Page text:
The result read England 3, Belarus 1, with Steven Gerrard on the score sheet, and yet like night following day, the pundits were still assessing Capello’s success in dealing with on one of the most tired clichés in Modern Football — Gerrard v. Lampard.
That the two cannot play together has been part of journo orthodoxy since 2001. Conventional wisdom tells us because Gerrard sat out Euro 2004, England played great football (precisely up until Rooney’s broken metatarsal).
In fact, whenever Gerrard has been left out of the England line-up with Lamps there to take his place, England apparently plays ‘champagne soccer’ — witness the hooting and hollering among print journalists following the Eleven Lions trouncing of the Ten Croats in Zagreb. Yet even after Saturday’s thrashing of Kazakhstan, some normally reserved members of the English press were calling for Gerrard to hang up his England shirt for good.
Sometimes the English press is like a biologist who thinks he can tell you something about human nature by studying the behaviour of white blood cells. If they’re not clamouring about Beckham’s relative position on the pitch (less of a problem now as he’s turning into an eightieth minute sub), or fretting about Rooney moving ‘too far forward,’ or hemming about Rio Ferdinand ‘pushing up out of position,’ or hawing about how Ashley Cole ‘doesn’t run up the wings like he used to,’ they’re whingeing about Gerrard and Lampard ‘cancelling each other out.’ You wonder sometimes if these are footballers or sub-atomic particles wrenched apart by some enormous collider. Position one here, and position one there, you’ve got either a nuclear meltdown or a black hole.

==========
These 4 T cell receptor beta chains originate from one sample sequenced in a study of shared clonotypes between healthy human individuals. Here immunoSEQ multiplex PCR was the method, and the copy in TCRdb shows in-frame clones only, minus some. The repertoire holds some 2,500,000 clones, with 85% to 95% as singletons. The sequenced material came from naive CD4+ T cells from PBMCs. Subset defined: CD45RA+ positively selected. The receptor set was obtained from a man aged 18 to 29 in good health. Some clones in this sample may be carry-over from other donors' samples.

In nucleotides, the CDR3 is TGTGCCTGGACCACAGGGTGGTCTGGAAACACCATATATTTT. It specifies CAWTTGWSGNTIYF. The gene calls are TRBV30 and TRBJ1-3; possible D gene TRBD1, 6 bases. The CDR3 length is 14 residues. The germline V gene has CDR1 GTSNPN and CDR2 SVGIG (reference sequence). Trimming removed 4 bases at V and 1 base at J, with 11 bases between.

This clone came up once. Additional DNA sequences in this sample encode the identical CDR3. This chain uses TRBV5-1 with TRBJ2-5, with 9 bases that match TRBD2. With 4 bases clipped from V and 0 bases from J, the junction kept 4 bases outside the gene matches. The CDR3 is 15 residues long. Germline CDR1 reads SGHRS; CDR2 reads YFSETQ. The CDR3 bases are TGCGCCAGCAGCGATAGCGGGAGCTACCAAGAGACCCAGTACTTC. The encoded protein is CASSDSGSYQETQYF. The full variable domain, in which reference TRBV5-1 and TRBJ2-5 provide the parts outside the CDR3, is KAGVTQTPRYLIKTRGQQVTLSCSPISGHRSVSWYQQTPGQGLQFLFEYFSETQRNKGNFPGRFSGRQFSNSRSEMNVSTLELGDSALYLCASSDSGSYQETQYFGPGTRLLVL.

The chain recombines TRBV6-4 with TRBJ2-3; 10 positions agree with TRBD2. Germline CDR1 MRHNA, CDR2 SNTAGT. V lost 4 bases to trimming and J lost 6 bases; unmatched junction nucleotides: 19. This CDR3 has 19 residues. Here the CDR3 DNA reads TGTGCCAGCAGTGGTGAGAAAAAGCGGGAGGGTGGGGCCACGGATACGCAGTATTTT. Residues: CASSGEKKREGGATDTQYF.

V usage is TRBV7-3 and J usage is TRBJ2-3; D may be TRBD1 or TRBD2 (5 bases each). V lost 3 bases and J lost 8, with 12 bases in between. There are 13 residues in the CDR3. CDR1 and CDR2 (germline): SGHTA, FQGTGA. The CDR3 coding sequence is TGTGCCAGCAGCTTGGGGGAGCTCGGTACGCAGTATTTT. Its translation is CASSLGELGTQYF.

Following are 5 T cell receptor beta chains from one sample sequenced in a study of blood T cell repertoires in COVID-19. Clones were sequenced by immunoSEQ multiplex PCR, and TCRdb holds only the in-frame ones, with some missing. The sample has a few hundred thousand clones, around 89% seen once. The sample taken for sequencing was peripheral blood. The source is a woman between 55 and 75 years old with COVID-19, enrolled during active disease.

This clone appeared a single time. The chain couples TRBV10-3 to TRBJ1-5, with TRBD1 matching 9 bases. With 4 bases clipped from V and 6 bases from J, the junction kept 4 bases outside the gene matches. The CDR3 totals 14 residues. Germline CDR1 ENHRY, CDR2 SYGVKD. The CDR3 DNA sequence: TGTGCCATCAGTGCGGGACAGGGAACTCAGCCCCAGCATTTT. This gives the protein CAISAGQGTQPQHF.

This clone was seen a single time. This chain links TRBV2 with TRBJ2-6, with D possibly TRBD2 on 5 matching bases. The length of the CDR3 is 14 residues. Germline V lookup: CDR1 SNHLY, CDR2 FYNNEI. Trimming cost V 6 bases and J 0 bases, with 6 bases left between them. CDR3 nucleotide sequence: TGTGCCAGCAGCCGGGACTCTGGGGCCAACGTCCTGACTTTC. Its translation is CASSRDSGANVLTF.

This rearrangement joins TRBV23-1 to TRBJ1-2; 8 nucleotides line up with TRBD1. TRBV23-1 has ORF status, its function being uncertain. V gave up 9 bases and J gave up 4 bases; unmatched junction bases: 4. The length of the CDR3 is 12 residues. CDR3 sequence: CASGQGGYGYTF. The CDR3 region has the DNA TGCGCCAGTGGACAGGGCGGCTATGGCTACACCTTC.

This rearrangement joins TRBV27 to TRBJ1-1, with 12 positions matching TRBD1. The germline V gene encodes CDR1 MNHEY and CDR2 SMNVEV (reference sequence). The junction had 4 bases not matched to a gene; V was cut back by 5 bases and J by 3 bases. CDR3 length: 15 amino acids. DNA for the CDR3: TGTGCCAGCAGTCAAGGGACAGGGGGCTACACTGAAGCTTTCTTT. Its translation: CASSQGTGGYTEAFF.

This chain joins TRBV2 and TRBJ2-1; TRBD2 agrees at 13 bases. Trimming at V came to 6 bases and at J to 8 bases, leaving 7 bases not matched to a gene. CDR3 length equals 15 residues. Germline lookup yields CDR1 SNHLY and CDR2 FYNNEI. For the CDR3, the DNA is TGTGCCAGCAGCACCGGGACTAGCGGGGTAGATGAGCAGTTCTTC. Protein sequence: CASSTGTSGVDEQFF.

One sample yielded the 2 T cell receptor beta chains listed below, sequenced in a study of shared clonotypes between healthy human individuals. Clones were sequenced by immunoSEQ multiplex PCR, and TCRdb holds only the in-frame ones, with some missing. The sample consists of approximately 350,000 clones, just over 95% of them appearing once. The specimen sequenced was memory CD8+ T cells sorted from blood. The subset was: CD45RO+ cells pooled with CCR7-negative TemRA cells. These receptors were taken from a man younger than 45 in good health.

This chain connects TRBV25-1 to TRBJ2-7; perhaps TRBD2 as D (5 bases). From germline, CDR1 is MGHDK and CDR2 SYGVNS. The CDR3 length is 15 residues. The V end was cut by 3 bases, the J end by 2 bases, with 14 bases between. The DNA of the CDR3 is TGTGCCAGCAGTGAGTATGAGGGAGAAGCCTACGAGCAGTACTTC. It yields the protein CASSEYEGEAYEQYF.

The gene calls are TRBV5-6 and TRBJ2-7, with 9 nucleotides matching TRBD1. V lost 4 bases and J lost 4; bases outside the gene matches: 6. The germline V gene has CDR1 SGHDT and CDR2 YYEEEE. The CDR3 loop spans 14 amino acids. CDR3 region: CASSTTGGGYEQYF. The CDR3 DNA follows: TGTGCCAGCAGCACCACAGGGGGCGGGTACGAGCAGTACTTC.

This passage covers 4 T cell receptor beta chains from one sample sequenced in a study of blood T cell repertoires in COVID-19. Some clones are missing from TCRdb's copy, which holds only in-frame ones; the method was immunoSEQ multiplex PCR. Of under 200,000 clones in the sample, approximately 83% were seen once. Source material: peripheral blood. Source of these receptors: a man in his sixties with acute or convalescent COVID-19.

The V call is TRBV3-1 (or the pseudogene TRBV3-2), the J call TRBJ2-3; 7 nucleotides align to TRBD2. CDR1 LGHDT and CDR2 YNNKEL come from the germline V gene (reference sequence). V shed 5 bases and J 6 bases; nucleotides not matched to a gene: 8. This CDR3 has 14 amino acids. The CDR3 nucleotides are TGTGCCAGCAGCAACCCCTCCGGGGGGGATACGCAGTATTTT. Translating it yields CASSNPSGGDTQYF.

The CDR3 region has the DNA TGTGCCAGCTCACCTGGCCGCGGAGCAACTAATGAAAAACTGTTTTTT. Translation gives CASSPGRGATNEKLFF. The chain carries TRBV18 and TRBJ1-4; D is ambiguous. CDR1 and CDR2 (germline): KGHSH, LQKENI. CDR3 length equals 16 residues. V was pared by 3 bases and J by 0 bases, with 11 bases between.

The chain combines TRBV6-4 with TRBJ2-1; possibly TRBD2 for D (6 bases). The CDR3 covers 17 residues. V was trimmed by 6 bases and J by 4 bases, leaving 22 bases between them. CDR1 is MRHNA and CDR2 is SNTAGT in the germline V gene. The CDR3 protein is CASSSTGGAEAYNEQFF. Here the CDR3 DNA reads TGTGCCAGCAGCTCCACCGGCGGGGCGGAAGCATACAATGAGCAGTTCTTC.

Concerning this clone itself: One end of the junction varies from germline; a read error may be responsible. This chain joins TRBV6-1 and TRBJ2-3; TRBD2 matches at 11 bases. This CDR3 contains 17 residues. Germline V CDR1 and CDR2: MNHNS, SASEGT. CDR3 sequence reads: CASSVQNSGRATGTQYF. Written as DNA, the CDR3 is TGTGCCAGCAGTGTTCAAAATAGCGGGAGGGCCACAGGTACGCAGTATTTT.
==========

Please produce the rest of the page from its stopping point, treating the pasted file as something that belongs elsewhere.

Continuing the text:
I can’t think of any other national setup where debates are posited along these lines. France is stinking up Europe at the moment, but most French onlookers suspect Domenech’s tactical naiveté, not whether Ribery is getting ‘cancelled out’ by Malouda. What does it say about a player’s adaptability if, positioned next to a player of equal or greater ability (I’m not taking sides here), he is suddenly unable to make a pass, take a shot, or lay off to a player on the wing?
I believe Gerrard and Lampard are very talented players. Certainly their respective performances in the Premier League justifies, on paper at least, their continued presence on the England squad. However I’m not yet convinced they’re versatile players. I’m not yet convinced any player in the England team, except perhaps Joe Cole, or maybe Theo Walcott, is truly versatile. Rooney runs around like a jack-of all trades and can still score a goal or two, when he’s not busy shanking the ball into touch. Ashley Cole is a shadow of the defender he was in Portugal 2004. The rest are good enough. But versatile?
Perhaps if journos dug a little deeper and spilled a little more ink, we might get to the root of the problem — England can’t produce total players, let alone total football. Perhaps if we focused a little less on whether England’s players will implode if positioned improperly, and a little more on why they can’t seem to adapt in the first place, we might begin to realize how ridiculous this Stevie G. v. Lamps meme has become.
Richard Whittall writes on A More Splendid Life.